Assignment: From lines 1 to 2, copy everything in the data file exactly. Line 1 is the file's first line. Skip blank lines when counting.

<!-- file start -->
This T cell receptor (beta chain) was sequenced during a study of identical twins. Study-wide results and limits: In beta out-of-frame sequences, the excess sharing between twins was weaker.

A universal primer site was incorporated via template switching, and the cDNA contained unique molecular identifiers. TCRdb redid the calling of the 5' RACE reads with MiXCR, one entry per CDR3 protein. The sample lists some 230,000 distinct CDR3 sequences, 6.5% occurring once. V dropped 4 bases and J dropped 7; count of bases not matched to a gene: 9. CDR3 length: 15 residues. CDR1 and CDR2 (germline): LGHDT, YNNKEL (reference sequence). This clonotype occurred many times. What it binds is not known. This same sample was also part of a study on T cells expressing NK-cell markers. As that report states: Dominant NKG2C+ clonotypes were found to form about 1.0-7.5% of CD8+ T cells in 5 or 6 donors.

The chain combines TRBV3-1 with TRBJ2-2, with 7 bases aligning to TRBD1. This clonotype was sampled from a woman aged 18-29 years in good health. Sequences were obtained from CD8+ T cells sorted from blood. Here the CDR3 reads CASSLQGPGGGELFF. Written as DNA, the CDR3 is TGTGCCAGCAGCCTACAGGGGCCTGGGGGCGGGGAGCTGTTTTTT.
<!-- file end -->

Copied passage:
This T cell receptor (beta chain) was sequenced during a study of identical twins. Study-wide results and limits: In beta out-of-frame sequences, the excess sharing between twins was weaker.

A universal primer site was incorporated via template switching, and the cDNA contained unique molecular identifiers. TCRdb redid the calling of the 5' RACE reads with MiXCR, one entry per CDR3 protein. The sample lists some 230,000 distinct CDR3 sequences, 6.5% occurring once. V dropped 4 bases and J dropped 7; count of bases not matched to a gene: 9. CDR3 length: 15 residues. CDR1 and CDR2 (germline): LGHDT, YNNKEL (reference sequence). This clonotype occurred many times. What it binds is not known. This same sample was also part of a study on T cells expressing NK-cell markers. As that report states: Dominant NKG2C+ clonotypes were found to form about 1.0-7.5% of CD8+ T cells in 5 or 6 donors.